With USDA announcing that the National Animal Identification System will fade away, animal traceability in the United States faces a renewed uncertainty. While the pork industry has had an identification program in place since 1988 and leads in premises identification, it remains vulnerable until other species embrace the idea.

The proposal is to replace NAIS with a new system that will place increased responsibility on individual states and tribal territories versus USDA’s Animal and Plant Health Inspection Service.

According to USDA, disease traceability will be required only for animals moving via interstate commerce into marketing channels. To read a USDA Questions and Answers brochure on the new system, go to porkmag.com/news.

The question is will individual states have the determination, commitment and resources to build a fully functional traceability system that can protect the livestock industry in the event of a disease outbreak? With the fact that many state budgets are already at the breaking point, the question looms even larger.

With each state in charge of its own system, coordination and communication issues will be a significant challenge. "Clearly USDA must create a system that allows for quick and accurate trace-back across state borders in an animal disease emergency, or there is no point in the new system,” says Ron DeHaven, DVM, chief executive officer for the American Veterinary Medical Association.

Joelle Hayden, APHIS spokesperson, reports the agency would adapt as many NAIS elements as possible for use in state systems, particularly those related to information technology infrastructure and animal identification tags. "However, it will be up to the states and tribal nations to decide how they want to use them, if at all," she notes.

Pork magazine interviewed Gene Hugoson, Minnesota Department of Agriculture commissioner, on the proposed state-based system and the challenges that remain. Hugoson has been instrumental in developing traceability in Minnesota and believes aggressive participation by all states is crucial to promote and maintain program success.

Q: Why did USDA end NAIS?

A: USDA officials came to the realization that the way they were pursuing and implementing the program would not result in an effective animal identification and traceability system. USDA’s NAIS comment period showed that it wasn’t going to work. There’s a certain level of mistrust of the federal government doing this type of thing.

The animal identification and traceability effort now has an opportunity to succeed, but many things have to happen, and there’s no guarantee. For one thing, states will have to step up, and hopefully they will. It will require drive and determination by every state.

Q: Will there still need to be one entity coordinating the states’ efforts?

A: At the federal level, there still needs to be one entity overseeing this. For instance, if an emergency arises or if there’s an international inquiry there should be one entity that would then be able to contact the appropriate individuals or groups for immediate action or data.

That entity doesn’t necessarily need access to all of the states’ data, and I believe that would reduce privacy concerns about the program.

Each state also will need an individual or an office that will handle tracking inquiries by other states as well as federal inquiries. It will need to be available 24/7, 365 days a year.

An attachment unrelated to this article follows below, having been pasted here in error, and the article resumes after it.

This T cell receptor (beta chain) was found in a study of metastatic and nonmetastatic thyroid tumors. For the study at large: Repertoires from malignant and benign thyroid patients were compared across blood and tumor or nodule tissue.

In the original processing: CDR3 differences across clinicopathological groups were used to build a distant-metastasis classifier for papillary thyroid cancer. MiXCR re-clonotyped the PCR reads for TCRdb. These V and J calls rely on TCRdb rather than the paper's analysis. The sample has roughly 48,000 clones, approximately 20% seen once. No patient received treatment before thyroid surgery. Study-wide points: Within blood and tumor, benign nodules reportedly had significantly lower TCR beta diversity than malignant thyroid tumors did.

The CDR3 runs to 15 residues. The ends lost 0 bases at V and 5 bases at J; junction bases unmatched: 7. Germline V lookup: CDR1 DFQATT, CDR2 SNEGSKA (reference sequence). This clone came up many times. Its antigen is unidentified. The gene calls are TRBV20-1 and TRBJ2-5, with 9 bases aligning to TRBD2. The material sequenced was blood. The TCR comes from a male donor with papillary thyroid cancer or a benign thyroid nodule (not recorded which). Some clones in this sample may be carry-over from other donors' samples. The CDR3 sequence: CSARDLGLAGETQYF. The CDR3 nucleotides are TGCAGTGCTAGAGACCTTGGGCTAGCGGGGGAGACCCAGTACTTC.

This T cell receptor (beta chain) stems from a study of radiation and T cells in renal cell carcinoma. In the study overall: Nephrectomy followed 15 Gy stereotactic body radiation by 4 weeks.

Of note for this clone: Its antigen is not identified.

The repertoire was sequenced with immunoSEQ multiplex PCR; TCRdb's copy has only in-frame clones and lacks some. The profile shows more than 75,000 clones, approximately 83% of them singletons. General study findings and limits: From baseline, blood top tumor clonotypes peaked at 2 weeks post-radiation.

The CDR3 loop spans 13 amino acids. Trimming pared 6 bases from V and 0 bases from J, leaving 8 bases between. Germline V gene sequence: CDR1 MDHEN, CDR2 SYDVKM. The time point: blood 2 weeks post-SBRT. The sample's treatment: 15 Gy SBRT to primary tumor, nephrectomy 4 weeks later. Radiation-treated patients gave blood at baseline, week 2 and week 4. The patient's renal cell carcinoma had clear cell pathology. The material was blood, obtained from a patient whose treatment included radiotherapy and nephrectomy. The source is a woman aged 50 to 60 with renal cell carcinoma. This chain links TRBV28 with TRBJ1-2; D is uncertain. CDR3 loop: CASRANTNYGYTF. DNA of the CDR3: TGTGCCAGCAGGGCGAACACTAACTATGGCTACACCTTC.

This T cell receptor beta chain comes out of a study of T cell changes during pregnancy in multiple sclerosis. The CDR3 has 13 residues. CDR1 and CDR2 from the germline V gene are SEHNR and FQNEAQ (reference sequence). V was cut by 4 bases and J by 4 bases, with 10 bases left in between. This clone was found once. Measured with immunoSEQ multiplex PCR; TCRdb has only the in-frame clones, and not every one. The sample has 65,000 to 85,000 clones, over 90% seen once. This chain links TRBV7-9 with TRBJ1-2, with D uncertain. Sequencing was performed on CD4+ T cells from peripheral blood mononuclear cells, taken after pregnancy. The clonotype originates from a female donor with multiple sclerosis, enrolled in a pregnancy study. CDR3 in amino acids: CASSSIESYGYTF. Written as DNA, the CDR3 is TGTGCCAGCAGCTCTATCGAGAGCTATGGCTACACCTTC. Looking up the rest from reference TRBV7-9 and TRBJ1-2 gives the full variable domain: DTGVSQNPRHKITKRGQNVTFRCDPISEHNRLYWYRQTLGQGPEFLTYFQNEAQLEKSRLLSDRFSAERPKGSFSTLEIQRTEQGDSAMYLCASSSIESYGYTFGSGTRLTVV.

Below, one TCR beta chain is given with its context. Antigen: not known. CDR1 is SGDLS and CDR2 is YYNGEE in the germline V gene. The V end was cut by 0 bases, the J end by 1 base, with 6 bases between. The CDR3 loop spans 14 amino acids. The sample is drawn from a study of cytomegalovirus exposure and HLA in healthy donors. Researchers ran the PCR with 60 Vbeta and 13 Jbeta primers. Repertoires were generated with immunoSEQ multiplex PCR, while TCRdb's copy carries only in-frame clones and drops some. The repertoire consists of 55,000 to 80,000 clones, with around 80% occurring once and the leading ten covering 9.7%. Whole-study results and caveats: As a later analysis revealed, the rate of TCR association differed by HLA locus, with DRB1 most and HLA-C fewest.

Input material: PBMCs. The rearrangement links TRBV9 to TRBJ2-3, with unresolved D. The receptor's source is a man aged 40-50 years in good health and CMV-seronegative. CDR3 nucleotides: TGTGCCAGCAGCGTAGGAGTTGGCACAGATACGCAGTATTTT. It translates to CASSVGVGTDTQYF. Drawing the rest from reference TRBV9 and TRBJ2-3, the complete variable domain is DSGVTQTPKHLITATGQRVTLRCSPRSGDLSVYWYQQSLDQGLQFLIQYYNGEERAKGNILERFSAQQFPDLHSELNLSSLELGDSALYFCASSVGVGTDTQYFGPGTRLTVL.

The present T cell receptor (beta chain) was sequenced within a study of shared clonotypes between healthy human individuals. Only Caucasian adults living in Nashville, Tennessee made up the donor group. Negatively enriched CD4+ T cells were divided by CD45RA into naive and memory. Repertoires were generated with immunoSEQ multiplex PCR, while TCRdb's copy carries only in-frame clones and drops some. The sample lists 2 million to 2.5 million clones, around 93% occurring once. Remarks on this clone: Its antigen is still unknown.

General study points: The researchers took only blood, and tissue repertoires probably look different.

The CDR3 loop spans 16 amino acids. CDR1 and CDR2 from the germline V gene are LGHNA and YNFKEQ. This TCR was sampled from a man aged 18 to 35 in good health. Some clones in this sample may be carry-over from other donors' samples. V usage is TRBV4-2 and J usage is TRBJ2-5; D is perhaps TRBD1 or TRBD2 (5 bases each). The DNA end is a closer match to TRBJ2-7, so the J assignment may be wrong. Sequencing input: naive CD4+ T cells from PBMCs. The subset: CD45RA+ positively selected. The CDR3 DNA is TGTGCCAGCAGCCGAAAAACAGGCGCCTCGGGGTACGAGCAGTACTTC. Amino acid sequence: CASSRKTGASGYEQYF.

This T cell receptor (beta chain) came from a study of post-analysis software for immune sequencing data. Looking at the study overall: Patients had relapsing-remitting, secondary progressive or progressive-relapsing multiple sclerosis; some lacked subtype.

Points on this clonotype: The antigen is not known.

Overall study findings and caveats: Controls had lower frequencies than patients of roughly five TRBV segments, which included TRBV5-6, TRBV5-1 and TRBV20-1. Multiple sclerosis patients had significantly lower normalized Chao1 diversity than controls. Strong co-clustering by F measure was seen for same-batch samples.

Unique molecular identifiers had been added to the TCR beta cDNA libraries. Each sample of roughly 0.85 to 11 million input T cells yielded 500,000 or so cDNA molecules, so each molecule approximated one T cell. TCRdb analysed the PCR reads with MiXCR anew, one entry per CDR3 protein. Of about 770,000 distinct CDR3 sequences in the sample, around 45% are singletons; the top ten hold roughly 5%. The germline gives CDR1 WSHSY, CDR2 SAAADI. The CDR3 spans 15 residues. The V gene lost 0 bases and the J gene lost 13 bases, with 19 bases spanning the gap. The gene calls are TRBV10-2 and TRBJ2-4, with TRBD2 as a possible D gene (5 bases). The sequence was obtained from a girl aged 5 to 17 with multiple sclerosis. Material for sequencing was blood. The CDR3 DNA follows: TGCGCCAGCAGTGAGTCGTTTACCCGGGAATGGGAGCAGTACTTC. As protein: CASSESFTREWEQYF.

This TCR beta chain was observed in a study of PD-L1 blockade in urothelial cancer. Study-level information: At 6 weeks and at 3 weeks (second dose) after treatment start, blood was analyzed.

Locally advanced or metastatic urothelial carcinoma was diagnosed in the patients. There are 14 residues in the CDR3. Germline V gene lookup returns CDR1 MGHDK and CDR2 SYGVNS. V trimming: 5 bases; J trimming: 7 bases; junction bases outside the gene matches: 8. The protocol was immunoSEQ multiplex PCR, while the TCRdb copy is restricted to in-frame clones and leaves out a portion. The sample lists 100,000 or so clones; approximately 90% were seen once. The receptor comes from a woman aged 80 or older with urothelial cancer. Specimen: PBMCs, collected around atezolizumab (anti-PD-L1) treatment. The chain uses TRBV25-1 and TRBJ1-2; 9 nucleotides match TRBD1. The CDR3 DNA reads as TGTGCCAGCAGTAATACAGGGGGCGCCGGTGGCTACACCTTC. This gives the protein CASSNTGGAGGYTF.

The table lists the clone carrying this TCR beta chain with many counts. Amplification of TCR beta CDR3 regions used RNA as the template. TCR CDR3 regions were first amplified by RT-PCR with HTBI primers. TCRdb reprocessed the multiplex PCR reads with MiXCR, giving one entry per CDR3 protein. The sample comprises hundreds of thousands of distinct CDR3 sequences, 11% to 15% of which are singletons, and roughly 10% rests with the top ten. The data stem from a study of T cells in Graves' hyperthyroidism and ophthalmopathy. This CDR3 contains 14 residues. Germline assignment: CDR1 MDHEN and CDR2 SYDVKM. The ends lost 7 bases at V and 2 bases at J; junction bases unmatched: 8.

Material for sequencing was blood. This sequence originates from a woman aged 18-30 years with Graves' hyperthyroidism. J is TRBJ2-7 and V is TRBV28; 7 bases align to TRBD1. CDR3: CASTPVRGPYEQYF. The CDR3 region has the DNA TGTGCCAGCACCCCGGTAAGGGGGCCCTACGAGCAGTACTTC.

Q: What do you see as the biggest challenge facing the states?

A: It will be determining how best to provide the parameters or outcomes that the federal government requires for the program. Another challenge will be the availability of federal funding for states.

There must be guideposts or parameters at the USDA level to determine what information will need to be available so that each state will know what information it will have to provide and how it will need to modify current systems. It’s unreasonable to think that a full system will be in place all at once, so the questions become what are the priorities and how do we build it?

Some groups such as the pork or poultry industries have more steps in place than others. The beef industry, for instance, may be where we need a workable traceability system the most because of problems such as bovine tuberculosis.

Q: Will animal ID detractors still be a factor, even with a state-based program?

A: Yes. The new program will not produce overnight acceptance. I think the resistance will be less than under the federal scenario, but it’s certainly not going to be a cakewalk.

Part of what we need to do is convince people that a successful program is not just for the “industry” or for the government, but for producers themselves. It’s not just a matter of wanting to do it; it’s a matter of needing to do it for their own financial viability.

Q: Will states need to get up to speed immediately?

A: Yes. USDA is hoping to have a plan in place by the end of this year. If we at least have an idea of the direction and a timeline, it will help.

One of the ironies in the traceability issue is that in the case of BSE and even Novel H1N1 influenza, the U.S. problems were impacted by what happened in other countries. I’m not placing blame, but in both cases, U.S. meat production became suspect due to no problem of its own. As a result, we lost trade access in important international markets.

We need to get our traceability up to speed quickly to maintain a competitive position. Canada, for example, is moving aggressively to put a system in place and soon may be able to respond to an emergency faster than the United States. As a result, the United States runs the risk of being kept out of some markets while our competitors are better positioned. We need to be able to assure our trading partners that we can contain and eradicate animal diseases. I'd also like to see us integrate a system that works well with traceability systems in other countries.